Situated in some of the most affluent neighbourhoods in the City, a condo, townhome or even a detached property awaits your purchase for a significantly lower price than that a similar home in the same area. In the West End, False Creek, Kitsilano, Fairview Slopes and Point Grey in Vancouver and popular South Arm and Brighouse in Richmond, this option is frequently available for the house hunter. Does that sound too good to be true? Depends who you ask.
A renter who is looking to get into the real estate game but can’t afford a freehold property in their desire area may find buying a leasehold home a great compromise, enabling them to keep payments low without having to downgrade their location. After all, a lease is just another term for renting, right? As in a leasehold property? Yes.
So how does it work? In Canada, land administration is generally divided into two categories: fee simple (freehold) land and leasehold land.
Freehold land is held by the majority of residential purchasers. This type of land is owned by the registered owner including all the properties rights that are associated with the lands. There can be restrictions on the title for instance a restrictive covenant, easement, statutory right of way or a building scheme but the owner owns the land and the restrictions that come with it.
Leasehold land is land in which the rights to the land are limited since it is leased to the purchaser by another party: “the landlord” The “landlord” is usually the federal government, the City where the land is located or a First Nations band. Long-term leases can be up to 99 years. Within the lease specifications, the “tenant” owns the right to use the property for a specified amount of time. Within this time frame, the owner/tenant can resell the property and profit from market appreciation. Although leasehold land tends to appreciate on a smaller scale in comparison to freehold land, it does appreciate with the market.
The total purchase price of leasehold land is considerably lower than a freehold purchase, as the land is not yours. As such monthly payments will be lower than those on a similar freehold property, based on mortgage amount.
How much cheaper? For example, a search on REW.ca in July 2015 showed a three-bed, 1325-square-foot leasehold townhome in Vancouver’s Champlain Heights (see neighbourhoods, below) listed for $379,000 – much cheaper than the 1,300-square-foot three-bed freehold townhouse listed for $505,000, just a few streets away.
However, do keep in mind that leasehold payments are required on top of monthly mortgage payments if the payments have not been pre-paid.
When buying a leasehold strata, the strata fees are also not included in the additional leasehold payments and would have to be paid to the strata separately. Of course, that's true for freehold strata homes too.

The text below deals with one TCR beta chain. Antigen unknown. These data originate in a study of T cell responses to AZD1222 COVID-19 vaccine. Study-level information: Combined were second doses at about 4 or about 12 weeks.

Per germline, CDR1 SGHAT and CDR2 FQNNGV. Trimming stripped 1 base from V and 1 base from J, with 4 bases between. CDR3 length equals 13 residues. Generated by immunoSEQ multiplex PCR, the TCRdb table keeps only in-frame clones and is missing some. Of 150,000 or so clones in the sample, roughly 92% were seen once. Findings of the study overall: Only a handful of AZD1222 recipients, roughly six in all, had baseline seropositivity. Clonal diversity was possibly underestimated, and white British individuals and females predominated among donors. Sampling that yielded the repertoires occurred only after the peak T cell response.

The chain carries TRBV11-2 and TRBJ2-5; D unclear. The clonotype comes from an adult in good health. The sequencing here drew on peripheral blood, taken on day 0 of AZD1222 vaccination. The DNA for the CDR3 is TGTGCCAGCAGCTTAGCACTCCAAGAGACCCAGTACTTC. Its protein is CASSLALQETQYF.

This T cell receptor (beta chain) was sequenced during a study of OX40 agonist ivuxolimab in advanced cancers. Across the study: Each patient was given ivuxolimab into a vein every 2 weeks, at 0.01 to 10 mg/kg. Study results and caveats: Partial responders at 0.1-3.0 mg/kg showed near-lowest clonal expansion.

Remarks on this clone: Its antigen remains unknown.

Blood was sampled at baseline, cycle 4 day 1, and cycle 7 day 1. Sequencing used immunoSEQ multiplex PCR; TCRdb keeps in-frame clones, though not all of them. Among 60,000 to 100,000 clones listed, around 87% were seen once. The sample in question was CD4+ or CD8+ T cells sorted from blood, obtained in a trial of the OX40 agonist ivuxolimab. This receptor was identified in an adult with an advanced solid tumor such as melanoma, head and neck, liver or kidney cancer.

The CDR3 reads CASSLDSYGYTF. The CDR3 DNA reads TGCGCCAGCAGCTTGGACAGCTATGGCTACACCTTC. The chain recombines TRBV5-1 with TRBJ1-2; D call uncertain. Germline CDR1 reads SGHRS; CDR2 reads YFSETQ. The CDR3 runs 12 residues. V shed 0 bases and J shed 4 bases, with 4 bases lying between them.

It's also important to remember that when making a residential real estate purchase, you are investing in a depreciating asset – the building – and in an appreciating asset – the land. Where land is leased you are not maximizing market appreciation.
Although mortgage lenders vary with guidelines and financing options, most tend to require a minimum of 30 per cent down on a leasehold property, although a few will consider a lower down payment.
Another key component in financing is the duration of the time remaining on a lease at the time of the mortgage application. A lease with 15 years or less remaining may be a deal breaker for some mortgage suppliers as the amount of the lease payments can drastically increase when the lease comes up for renewal putting the mortgage applicant in danger of keeping up with their monthly payments especially if their mortgage is amortized over 25 years. Also, the marketability of a lease coming up for renewal relatively quick is diminished significantly in terms of attractiveness to potential buyers as future terms and interest rates are unknown.
As with any financial or life endeavour, education is key. The way to change that is to research and gain knowledge so that you can be aware of the possible complications and hiccups that can arise. Educate yourself regarding renewal procedures, terms, interest rates, resale value and consult legal advice before moving forward if purchasing leasehold land has presented itself as an option.
So where can you find these leasehold gems? Start by doing a search on REW.ca in your preferred neighbourhood, then filter the results with the keyword “leasehold.” Here are a few areas to get you started.